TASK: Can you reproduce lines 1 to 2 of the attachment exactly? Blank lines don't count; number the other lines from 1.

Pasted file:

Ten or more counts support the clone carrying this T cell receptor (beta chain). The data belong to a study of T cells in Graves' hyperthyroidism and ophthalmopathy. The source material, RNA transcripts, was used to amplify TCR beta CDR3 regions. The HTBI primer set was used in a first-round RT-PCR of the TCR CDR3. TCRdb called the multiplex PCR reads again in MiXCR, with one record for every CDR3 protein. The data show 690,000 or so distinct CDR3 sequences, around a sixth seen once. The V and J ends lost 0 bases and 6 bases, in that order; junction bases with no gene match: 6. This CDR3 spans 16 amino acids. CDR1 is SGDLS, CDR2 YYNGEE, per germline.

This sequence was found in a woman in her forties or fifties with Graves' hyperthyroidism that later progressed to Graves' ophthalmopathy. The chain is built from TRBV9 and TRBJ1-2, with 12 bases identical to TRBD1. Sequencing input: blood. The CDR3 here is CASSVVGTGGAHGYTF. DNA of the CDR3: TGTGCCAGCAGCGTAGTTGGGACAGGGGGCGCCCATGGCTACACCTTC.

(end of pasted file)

Ten or more counts support the clone carrying this T cell receptor (beta chain). The data belong to a study of T cells in Graves' hyperthyroidism and ophthalmopathy. The source material, RNA transcripts, was used to amplify TCR beta CDR3 regions. The HTBI primer set was used in a first-round RT-PCR of the TCR CDR3. TCRdb called the multiplex PCR reads again in MiXCR, with one record for every CDR3 protein. The data show 690,000 or so distinct CDR3 sequences, around a sixth seen once. The V and J ends lost 0 bases and 6 bases, in that order; junction bases with no gene match: 6. This CDR3 spans 16 amino acids. CDR1 is SGDLS, CDR2 YYNGEE, per germline.

This sequence was found in a woman in her forties or fifties with Graves' hyperthyroidism that later progressed to Graves' ophthalmopathy. The chain is built from TRBV9 and TRBJ1-2, with 12 bases identical to TRBD1. Sequencing input: blood. The CDR3 here is CASSVVGTGGAHGYTF. DNA of the CDR3: TGTGCCAGCAGCGTAGTTGGGACAGGGGGCGCCCATGGCTACACCTTC.